This year, with the Twins careening below .500, it seems that plenty of fans would appreciate a diversion like this, but, as a curious soul, I wondered. Would the Twins be any better, if I replaced players on the team with those individuals in my particular deck of cards? Or, put another way, is the Twins Front Office any better at assembling talent than a random machine at the Topps factory?

The results, both of my nostalgia and my exercise in Random GMing are as follows.


Really? Parker?
I always trick myself into thinking the top card will be someone of magic and wonder, someone to trick you into saying: YES! BEST PACK EVER!!...This year's magic man...Jarrod Parker...a good pitcher coming back from elbow surgery...oh boy...this might be more trying than one of Mike Pelfry's starts.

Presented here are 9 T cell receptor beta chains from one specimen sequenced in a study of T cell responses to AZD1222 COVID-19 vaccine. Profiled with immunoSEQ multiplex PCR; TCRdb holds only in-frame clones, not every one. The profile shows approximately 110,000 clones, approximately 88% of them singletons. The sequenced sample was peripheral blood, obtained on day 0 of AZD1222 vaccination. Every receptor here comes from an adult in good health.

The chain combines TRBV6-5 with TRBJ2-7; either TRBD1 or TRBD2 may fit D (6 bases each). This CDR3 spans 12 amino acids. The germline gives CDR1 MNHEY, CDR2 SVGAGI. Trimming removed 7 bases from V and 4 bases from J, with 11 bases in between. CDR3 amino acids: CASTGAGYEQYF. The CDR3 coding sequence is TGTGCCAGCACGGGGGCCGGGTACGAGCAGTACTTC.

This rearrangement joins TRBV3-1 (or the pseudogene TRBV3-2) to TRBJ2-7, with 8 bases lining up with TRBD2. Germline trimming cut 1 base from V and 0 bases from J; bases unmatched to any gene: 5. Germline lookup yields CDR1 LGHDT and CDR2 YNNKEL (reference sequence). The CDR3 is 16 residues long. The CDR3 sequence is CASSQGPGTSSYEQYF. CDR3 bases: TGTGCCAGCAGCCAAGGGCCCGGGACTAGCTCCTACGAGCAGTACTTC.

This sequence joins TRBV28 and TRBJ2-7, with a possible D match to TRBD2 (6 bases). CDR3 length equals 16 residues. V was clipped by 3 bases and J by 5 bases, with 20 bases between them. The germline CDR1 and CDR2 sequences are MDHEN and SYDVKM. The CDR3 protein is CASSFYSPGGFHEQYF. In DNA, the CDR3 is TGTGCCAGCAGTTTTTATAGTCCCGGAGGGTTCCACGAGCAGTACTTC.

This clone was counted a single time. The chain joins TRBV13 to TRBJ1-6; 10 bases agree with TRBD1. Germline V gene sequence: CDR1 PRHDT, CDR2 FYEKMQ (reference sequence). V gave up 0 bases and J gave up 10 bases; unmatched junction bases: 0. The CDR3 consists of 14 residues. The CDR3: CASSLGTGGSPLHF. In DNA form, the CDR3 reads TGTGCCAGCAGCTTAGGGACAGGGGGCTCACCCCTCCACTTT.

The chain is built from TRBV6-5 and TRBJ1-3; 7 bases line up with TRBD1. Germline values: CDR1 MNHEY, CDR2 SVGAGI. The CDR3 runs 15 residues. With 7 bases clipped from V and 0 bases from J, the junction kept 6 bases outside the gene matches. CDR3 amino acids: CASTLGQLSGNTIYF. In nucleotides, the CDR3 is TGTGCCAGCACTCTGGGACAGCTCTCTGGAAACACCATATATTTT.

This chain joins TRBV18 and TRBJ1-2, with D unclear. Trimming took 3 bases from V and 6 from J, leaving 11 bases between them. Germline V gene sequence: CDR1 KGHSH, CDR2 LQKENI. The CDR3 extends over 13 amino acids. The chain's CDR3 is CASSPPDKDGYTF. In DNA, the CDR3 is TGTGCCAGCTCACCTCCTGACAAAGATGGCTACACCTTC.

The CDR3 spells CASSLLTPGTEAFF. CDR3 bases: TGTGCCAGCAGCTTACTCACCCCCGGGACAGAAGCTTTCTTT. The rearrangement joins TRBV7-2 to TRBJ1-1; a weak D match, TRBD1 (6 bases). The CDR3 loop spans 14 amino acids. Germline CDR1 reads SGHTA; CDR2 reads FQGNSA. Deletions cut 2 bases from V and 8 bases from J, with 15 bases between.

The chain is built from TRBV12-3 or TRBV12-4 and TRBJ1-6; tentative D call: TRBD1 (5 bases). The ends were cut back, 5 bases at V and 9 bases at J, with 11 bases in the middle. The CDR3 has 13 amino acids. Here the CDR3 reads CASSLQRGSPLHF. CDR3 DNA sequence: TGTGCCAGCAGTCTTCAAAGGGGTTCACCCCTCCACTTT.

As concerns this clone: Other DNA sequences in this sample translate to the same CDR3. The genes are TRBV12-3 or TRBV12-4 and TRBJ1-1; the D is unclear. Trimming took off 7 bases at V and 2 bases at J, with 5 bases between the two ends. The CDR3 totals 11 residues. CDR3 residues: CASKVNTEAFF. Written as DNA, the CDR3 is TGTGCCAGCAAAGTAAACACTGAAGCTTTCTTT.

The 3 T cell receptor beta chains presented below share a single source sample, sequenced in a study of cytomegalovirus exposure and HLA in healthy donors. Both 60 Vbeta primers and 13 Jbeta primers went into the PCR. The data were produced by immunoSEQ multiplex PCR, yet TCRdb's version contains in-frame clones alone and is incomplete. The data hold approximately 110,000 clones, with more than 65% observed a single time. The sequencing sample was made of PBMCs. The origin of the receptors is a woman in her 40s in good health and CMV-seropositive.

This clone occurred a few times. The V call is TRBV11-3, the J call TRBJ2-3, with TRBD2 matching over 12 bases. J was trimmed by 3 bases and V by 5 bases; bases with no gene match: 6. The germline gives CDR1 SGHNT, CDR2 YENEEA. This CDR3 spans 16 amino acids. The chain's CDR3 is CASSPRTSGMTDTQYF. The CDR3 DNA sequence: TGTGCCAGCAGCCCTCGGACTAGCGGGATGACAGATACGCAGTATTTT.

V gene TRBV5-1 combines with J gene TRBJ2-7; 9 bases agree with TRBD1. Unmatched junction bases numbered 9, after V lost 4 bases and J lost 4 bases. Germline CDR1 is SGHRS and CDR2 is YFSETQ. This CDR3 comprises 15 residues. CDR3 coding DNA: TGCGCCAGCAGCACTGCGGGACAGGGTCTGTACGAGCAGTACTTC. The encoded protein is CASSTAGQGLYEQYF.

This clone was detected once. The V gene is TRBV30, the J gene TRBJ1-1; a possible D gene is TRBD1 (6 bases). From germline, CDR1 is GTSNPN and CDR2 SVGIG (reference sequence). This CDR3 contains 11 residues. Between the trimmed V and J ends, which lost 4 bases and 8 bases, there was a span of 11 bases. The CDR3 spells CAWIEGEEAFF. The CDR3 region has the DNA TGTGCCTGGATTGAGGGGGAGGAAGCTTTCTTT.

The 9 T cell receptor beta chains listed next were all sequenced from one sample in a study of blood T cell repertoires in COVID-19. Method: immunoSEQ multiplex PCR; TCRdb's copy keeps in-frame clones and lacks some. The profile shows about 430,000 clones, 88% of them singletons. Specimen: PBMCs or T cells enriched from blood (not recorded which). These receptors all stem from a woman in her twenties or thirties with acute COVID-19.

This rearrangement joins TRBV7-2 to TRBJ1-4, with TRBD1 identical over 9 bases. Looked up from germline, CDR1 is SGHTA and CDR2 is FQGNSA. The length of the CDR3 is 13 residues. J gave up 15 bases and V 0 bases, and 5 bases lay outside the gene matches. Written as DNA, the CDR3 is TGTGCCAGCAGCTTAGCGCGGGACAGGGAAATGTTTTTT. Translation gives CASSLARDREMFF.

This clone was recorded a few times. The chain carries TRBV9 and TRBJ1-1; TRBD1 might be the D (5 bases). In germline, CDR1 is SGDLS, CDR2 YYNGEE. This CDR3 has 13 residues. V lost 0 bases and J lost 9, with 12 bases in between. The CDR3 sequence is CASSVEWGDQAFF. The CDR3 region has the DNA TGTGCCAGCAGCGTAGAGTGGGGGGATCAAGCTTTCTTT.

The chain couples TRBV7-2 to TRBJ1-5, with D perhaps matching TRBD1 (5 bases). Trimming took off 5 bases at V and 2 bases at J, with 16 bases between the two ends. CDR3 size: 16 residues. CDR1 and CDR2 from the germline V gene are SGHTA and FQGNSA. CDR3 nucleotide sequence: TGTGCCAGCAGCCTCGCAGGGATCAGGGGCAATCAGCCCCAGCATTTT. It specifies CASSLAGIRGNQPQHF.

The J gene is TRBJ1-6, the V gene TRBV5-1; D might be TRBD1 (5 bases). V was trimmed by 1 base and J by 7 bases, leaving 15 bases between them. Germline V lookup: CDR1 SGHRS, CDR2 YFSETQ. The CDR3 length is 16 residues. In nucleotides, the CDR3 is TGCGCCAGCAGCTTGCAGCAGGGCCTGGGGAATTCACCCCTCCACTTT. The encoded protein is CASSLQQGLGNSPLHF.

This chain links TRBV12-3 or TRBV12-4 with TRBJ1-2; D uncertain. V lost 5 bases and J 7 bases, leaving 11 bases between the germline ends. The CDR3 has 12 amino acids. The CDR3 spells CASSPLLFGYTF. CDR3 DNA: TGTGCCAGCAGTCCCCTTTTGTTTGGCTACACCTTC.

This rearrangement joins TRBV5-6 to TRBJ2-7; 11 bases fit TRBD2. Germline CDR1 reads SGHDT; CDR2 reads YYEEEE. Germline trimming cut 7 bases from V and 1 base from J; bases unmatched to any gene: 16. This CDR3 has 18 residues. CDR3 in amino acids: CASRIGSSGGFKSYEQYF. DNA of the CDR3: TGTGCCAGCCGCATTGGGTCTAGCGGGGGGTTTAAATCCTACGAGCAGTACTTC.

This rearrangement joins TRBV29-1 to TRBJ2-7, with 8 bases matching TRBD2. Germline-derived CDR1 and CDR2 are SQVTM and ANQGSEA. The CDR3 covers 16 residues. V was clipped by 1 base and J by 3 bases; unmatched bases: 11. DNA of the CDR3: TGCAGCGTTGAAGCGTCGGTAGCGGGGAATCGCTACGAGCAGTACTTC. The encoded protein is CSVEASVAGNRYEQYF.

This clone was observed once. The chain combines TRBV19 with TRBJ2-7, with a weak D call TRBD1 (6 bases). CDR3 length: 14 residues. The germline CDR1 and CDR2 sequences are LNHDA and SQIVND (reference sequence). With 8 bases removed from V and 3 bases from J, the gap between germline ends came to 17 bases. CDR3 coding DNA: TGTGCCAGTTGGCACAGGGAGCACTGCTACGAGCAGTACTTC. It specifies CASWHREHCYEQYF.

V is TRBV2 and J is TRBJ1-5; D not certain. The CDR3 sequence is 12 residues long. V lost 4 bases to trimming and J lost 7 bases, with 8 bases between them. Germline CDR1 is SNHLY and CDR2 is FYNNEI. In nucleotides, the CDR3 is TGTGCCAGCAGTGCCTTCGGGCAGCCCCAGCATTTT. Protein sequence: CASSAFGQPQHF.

Jose Lobaton (Catcher of the Washington Nationals) follows...Lobaton is fun to say, but I might prefer Loba-tron: Android Catcher of the Future.

It's funny because he's a Tiger.
Cody Ross of the Diamondbacks might be the most stereotypical Millenial suburban baseball boy name ever...but he was actually born in 1980 so he squeaks into the avant garde of Gen X suburban baseball names and the pack's determined outfield partner would be Rajai Davis, who is shown missing a catch...c'mon Topps, that's just mean!

Oh boy, it's the middle of the pack time, hitting the role players, fringe prospects and journeymen part of the deck: Wily Peralta from the Brewers, Robbie Grossman from the Astros, and Robinson Chirinos of the Texas Rangers. These are all guys I could sit next to on a flight to New Delhi and never know they were major league baseball players (assuming they would A: fly to New Delhi and B: Fly coach)

Ahh, memories of Mike Piazza
Oh! We've got a throwback card! (Also known as fan service for the aging buyers of baseball cards) It's Mike Piazza from his Mets days. Side note: I was a big Piazza buff during my teenage years when the Mets were easier to see on Montanan TV than the Twins. I look forward to his induction in the Hall of Fame, even though I never actually did see him play live.